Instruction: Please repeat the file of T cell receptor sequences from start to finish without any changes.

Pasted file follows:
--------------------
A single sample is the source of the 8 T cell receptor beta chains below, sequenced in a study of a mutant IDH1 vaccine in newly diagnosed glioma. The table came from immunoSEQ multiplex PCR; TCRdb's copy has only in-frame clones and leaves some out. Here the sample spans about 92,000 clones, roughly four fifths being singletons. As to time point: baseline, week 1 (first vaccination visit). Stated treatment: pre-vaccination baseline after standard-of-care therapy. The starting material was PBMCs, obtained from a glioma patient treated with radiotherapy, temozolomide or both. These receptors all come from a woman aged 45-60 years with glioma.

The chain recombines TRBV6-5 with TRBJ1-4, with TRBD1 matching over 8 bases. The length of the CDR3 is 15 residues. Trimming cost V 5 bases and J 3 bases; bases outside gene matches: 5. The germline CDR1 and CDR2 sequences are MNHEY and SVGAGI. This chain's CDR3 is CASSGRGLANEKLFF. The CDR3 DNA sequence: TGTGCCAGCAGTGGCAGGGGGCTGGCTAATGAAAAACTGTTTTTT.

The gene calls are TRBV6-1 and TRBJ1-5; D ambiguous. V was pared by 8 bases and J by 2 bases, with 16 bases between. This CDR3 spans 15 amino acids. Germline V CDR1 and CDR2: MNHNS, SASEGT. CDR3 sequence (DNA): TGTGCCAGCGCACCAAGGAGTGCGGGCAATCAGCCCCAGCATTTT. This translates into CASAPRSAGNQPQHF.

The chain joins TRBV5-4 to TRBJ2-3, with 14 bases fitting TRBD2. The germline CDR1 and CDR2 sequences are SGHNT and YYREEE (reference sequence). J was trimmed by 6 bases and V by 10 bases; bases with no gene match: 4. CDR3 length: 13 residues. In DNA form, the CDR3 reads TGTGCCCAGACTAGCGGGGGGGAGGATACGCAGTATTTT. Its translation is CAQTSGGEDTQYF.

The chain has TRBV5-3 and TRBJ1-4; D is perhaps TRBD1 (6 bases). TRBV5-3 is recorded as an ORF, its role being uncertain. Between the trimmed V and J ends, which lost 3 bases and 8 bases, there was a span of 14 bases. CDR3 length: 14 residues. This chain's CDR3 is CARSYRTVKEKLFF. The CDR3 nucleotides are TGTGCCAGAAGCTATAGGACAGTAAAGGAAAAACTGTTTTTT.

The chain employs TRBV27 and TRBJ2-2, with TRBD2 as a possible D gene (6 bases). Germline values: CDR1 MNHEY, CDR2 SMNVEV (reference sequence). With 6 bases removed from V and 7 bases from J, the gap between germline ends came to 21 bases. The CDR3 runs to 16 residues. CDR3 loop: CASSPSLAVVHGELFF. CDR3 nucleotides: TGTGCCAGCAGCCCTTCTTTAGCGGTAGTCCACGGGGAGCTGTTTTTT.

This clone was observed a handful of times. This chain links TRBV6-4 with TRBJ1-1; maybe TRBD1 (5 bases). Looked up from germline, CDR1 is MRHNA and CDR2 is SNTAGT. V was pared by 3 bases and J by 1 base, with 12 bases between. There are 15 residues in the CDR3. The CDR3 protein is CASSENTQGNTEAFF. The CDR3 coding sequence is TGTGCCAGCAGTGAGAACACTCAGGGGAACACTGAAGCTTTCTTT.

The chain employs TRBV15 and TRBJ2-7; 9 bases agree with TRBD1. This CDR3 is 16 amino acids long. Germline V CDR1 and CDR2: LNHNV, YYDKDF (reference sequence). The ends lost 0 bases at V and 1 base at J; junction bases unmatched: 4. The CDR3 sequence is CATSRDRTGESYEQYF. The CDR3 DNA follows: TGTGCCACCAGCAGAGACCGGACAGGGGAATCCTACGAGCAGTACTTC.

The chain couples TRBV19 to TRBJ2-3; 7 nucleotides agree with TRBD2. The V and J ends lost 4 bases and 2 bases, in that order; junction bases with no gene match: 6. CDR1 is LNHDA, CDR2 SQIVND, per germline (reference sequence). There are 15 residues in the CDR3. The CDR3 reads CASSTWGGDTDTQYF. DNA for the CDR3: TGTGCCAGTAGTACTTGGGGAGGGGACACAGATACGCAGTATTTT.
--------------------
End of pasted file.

A single sample is the source of the 8 T cell receptor beta chains below, sequenced in a study of a mutant IDH1 vaccine in newly diagnosed glioma. The table came from immunoSEQ multiplex PCR; TCRdb's copy has only in-frame clones and leaves some out. Here the sample spans about 92,000 clones, roughly four fifths being singletons. As to time point: baseline, week 1 (first vaccination visit). Stated treatment: pre-vaccination baseline after standard-of-care therapy. The starting material was PBMCs, obtained from a glioma patient treated with radiotherapy, temozolomide or both. These receptors all come from a woman aged 45-60 years with glioma.

The chain recombines TRBV6-5 with TRBJ1-4, with TRBD1 matching over 8 bases. The length of the CDR3 is 15 residues. Trimming cost V 5 bases and J 3 bases; bases outside gene matches: 5. The germline CDR1 and CDR2 sequences are MNHEY and SVGAGI. This chain's CDR3 is CASSGRGLANEKLFF. The CDR3 DNA sequence: TGTGCCAGCAGTGGCAGGGGGCTGGCTAATGAAAAACTGTTTTTT.

The gene calls are TRBV6-1 and TRBJ1-5; D ambiguous. V was pared by 8 bases and J by 2 bases, with 16 bases between. This CDR3 spans 15 amino acids. Germline V CDR1 and CDR2: MNHNS, SASEGT. CDR3 sequence (DNA): TGTGCCAGCGCACCAAGGAGTGCGGGCAATCAGCCCCAGCATTTT. This translates into CASAPRSAGNQPQHF.

The chain joins TRBV5-4 to TRBJ2-3, with 14 bases fitting TRBD2. The germline CDR1 and CDR2 sequences are SGHNT and YYREEE (reference sequence). J was trimmed by 6 bases and V by 10 bases; bases with no gene match: 4. CDR3 length: 13 residues. In DNA form, the CDR3 reads TGTGCCCAGACTAGCGGGGGGGAGGATACGCAGTATTTT. Its translation is CAQTSGGEDTQYF.

The chain has TRBV5-3 and TRBJ1-4; D is perhaps TRBD1 (6 bases). TRBV5-3 is recorded as an ORF, its role being uncertain. Between the trimmed V and J ends, which lost 3 bases and 8 bases, there was a span of 14 bases. CDR3 length: 14 residues. This chain's CDR3 is CARSYRTVKEKLFF. The CDR3 nucleotides are TGTGCCAGAAGCTATAGGACAGTAAAGGAAAAACTGTTTTTT.

The chain employs TRBV27 and TRBJ2-2, with TRBD2 as a possible D gene (6 bases). Germline values: CDR1 MNHEY, CDR2 SMNVEV (reference sequence). With 6 bases removed from V and 7 bases from J, the gap between germline ends came to 21 bases. The CDR3 runs to 16 residues. CDR3 loop: CASSPSLAVVHGELFF. CDR3 nucleotides: TGTGCCAGCAGCCCTTCTTTAGCGGTAGTCCACGGGGAGCTGTTTTTT.

This clone was observed a handful of times. This chain links TRBV6-4 with TRBJ1-1; maybe TRBD1 (5 bases). Looked up from germline, CDR1 is MRHNA and CDR2 is SNTAGT. V was pared by 3 bases and J by 1 base, with 12 bases between. There are 15 residues in the CDR3. The CDR3 protein is CASSENTQGNTEAFF. The CDR3 coding sequence is TGTGCCAGCAGTGAGAACACTCAGGGGAACACTGAAGCTTTCTTT.

The chain employs TRBV15 and TRBJ2-7; 9 bases agree with TRBD1. This CDR3 is 16 amino acids long. Germline V CDR1 and CDR2: LNHNV, YYDKDF (reference sequence). The ends lost 0 bases at V and 1 base at J; junction bases unmatched: 4. The CDR3 sequence is CATSRDRTGESYEQYF. The CDR3 DNA follows: TGTGCCACCAGCAGAGACCGGACAGGGGAATCCTACGAGCAGTACTTC.

The chain couples TRBV19 to TRBJ2-3; 7 nucleotides agree with TRBD2. The V and J ends lost 4 bases and 2 bases, in that order; junction bases with no gene match: 6. CDR1 is LNHDA, CDR2 SQIVND, per germline (reference sequence). There are 15 residues in the CDR3. The CDR3 reads CASSTWGGDTDTQYF. DNA for the CDR3: TGTGCCAGTAGTACTTGGGGAGGGGACACAGATACGCAGTATTTT.